Health Highlights: April 8, 2011
Here are some of the latest health and medical news developments, compiled by the editors of HealthDay:
New U.S. Plan Seeks to Improve Health of Minorities
Increasing the number of poor children who receive dental care and hiring trusted local people to act as community health workers are among the steps included in a U.S. government plan to improve the health care and well-being of minorities.
Compared to whites, racial and ethnic minorities lag in many areas of health. For example, they have higher infant death rates, lower overall life expectancy and are more likely to suffer from a number of conditions such as heart disease, diabetes, asthma and kidney disease, according to the Associated Press.
Lack of access to health care is part of the problem, but many other factors play a role in health disparities.
"It's also a product of where people live, labor, learn, play and pray," Dr. Howard Koh, assistant secretary of Health and Human Services, told the AP. "We really need a full commitment from the country to achieve these goals," of giving everyone an equal opportunity to live a healthy life, he said.
The cost of the new federal government plan released Friday may be an issue, but "we'll never be a healthy nation unless we address these inequities," Dr. Paul Jarris, executive director of the Association of State and Territorial Health Officials, told the AP.
The new plan includes:
- A 10 percent increase in the number of poor children who receive preventive dental care.
- An online national registry of interpreters that hospitals or doctors can use when dealing with patients who don't speak English.
- Reimbursement incentives to improve the quality of care of minorities.
- New research to determine which treatments are most effective for diabetes, heart disease, arthritis and asthma in minority populations.
- Recruiting trusted local people to act as community health workers who can help people with diabetes understand and adhere to their treatment plans.
Uninsured Hospital Stays Increasing: Report
Hospital stays for uninsured people in the United States increased 21 percent between 2003 and 2008, while the overall number of hospital stays rose just four percent, says a federal government report.
There were 2.1 million uninsured hospital admissions in 2008, compared to 1.8 million in both 2003 and 1998. The average cost of a hospital stay by an uninsured patient in 2008 was $7,300, according to the latest News and Numbers from the Agency for Healthcare Research and Quality.
The percentage of uninsured stays in 2008 was higher at public hospitals (8.3 percent) than at for-profit hospitals (5.5 percent) or non-profit hospitals (4.7 percent). Hospitals in the South had more than twice as many uninsured stays (7.6 percent) than hospitals in the Midwest (4.9 percent) and West (3.6 percent).
The number of uninsured hospital stays for skin infections increased 55 percent between 2003 and 2008, and increased 43 percent for gall bladder disease, 40 percent for diabetes complications, 35 percent for alcohol-related disorders, and 20 percent for heart attacks.
Most Americans Skeptical About U.S. Readiness for Nuclear Emergency: Poll
Only about one-fourth of Americans are highly confident the federal government is prepared to respond to a nuclear emergency, while nearly three-fourths are somewhat or not confident, finds a new survey.
However, many of the participants in the Associated Press-GfK poll doubt that an emergency like the one at the Fukushima Dai-ichi nuclear plant in Japan could happen in the United States.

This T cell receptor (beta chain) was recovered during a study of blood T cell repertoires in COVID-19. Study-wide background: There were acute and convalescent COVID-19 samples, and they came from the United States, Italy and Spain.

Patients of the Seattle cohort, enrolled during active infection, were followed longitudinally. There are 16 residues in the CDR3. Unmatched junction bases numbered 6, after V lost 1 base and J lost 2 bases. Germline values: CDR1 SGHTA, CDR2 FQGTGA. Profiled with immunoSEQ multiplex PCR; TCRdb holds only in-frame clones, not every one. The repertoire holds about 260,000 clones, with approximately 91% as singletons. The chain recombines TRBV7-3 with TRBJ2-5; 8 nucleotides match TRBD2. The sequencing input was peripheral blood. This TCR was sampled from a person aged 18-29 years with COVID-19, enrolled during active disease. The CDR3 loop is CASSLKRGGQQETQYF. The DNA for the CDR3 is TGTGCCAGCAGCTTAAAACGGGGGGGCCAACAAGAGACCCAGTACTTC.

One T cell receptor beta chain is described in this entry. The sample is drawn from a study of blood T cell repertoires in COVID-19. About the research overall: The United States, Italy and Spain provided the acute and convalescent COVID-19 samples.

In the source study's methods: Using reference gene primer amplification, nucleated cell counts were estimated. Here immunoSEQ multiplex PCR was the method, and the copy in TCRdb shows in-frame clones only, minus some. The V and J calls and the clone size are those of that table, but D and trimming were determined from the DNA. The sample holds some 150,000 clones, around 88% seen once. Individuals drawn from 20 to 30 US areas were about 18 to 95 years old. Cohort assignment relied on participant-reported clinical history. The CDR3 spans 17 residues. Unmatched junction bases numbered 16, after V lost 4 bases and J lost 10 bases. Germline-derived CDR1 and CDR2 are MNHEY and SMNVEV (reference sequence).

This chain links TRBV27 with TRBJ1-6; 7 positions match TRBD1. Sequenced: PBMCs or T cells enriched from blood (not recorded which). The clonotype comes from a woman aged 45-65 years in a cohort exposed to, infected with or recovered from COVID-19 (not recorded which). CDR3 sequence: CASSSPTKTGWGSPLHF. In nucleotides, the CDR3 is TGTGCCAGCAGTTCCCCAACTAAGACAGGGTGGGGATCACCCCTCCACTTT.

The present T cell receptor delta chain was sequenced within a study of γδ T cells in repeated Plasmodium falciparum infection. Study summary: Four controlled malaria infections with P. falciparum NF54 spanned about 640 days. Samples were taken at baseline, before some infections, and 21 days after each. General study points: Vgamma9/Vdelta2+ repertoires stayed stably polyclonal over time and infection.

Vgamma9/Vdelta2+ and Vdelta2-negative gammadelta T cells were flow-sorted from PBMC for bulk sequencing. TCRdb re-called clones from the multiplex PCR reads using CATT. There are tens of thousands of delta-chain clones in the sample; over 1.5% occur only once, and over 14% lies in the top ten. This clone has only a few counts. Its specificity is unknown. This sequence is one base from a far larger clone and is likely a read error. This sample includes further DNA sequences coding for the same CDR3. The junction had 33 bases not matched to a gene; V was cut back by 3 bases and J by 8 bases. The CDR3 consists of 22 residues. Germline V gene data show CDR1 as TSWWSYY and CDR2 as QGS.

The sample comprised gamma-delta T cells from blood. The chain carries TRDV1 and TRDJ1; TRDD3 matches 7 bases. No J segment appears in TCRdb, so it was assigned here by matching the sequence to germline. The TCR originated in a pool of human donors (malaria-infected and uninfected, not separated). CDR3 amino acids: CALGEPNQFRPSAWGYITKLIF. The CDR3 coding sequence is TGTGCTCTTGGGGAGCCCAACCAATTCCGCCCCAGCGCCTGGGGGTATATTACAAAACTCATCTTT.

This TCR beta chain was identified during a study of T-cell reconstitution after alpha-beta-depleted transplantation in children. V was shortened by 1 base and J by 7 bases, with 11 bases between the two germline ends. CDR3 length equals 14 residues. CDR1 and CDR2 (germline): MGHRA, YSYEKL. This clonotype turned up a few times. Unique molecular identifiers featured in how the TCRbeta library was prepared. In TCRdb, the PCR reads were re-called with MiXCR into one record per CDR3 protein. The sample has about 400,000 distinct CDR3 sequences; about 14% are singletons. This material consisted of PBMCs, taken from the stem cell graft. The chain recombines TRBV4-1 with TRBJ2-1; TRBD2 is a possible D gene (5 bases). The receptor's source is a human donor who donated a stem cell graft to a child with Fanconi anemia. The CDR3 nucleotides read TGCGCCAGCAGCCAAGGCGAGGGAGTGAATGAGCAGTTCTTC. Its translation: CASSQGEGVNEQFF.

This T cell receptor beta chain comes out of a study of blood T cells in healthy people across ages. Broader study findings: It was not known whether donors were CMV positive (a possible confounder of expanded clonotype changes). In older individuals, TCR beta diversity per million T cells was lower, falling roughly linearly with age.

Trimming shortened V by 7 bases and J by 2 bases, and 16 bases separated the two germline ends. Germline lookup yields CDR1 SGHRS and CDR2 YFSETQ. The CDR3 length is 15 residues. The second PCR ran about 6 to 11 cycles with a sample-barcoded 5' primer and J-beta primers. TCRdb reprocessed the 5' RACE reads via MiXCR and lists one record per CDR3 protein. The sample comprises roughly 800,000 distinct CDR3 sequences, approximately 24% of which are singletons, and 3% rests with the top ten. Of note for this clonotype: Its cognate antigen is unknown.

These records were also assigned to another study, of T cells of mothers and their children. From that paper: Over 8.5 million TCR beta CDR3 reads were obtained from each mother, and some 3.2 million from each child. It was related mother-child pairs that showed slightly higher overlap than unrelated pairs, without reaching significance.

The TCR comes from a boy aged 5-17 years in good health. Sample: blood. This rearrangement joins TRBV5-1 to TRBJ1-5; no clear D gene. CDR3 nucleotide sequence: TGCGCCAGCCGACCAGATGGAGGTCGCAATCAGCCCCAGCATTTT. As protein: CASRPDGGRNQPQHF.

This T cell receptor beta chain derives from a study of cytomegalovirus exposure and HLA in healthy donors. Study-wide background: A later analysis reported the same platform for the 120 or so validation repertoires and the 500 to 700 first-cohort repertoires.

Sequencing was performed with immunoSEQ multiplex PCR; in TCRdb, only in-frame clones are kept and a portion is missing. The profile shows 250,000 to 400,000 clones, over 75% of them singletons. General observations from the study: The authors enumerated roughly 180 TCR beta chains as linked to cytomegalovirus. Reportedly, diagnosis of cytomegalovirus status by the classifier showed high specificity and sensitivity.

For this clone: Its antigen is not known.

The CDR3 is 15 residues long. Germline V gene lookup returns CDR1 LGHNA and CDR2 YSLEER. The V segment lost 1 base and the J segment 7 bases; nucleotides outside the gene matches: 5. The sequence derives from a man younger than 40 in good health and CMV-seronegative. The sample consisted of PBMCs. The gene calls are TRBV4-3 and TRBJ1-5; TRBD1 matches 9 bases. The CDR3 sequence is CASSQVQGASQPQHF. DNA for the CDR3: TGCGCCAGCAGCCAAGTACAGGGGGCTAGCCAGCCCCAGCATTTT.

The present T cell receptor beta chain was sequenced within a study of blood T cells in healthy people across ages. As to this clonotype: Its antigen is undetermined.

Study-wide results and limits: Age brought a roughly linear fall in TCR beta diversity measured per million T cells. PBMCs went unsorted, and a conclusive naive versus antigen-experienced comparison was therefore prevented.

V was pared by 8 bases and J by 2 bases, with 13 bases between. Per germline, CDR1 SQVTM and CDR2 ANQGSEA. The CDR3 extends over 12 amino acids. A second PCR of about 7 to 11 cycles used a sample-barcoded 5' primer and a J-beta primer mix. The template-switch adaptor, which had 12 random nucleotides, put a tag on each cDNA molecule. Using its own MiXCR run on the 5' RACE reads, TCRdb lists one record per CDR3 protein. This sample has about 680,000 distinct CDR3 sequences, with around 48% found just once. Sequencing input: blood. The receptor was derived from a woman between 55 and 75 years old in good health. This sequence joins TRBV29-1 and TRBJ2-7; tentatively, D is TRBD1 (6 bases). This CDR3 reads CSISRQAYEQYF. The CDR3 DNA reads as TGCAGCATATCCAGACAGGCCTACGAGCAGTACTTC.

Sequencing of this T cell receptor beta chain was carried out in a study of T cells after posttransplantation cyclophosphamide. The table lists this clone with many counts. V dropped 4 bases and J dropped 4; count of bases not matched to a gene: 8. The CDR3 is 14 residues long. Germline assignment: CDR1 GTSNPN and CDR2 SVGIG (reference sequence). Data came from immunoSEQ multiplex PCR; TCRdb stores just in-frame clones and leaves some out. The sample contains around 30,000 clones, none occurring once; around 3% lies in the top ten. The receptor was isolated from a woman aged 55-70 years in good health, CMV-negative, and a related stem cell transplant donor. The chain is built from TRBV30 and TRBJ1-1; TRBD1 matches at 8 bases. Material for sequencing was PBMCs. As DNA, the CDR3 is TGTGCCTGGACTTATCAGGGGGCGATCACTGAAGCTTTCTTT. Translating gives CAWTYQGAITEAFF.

About 70 percent of respondents believe such an emergency is only somewhat or not likely, while 30 percent believe it is extremely or very likely. Among those who think such a disaster is highly likely, nearly 80 percent doubt the federal government would be prepared to deal with such an event.
The poll also found that 60 percent of respondents oppose building more nuclear power plants in the U.S., an increase from 48 percent in an AP-Stanford University survey conducted in November 2009.
Study Finds Increase in Self-Centered Lyrics in Pop Songs
The increase in "me me me" lyrics in modern pop songs reflects a rise in self-centered behavior in the United States, according to a new study.
Researchers analyzed lyrics in the 10 most popular songs for the years 1980 to 2007 and found that older songs were more likely to use more first-person plural pronouns (we, our, us) while newer songs had more first-person singular pronouns (me, my, mine), msnbc.com reported.
The study also found an increased in angry, antisocial words in pop songs, said C. Nathan DeWall, of the University of Kentucky, and colleagues.
They noted that "music serves as a cultural product that documents change in U.S. culture across time," msnbc.com reported.
The study was published in the March issue of the journal Psychology of Aesthetics, Creativity, and the Arts.
9 Million in U.S. Say They're Lesbian, Gay, Bisexual or Transgendered: Study
New research finds that about nine million people in the United States identify themselves as lesbian, gay, bisexual or transgender (LGBT).
About 1.8 percent of adults identify themselves as bisexual, 1.7 percent as gay or lesbian, and .03 percent as transgender, said the researchers at UCLA's School of Law, the Los Angeles Times reported.
The analysis of nine surveys conducted over the last seven years also revealed that about 8.2 percent of Americans said they participated in same-sex sexual activity and about 11 percent said they had some same-sex sexual attraction, but neither of these groups necessarily identified themselves as LGBT.
The researchers noted that insufficient and inconsistent national surveys make it difficult to get an estimate of the LGBT population in the U.S., the Times reported.
Posted: April 2011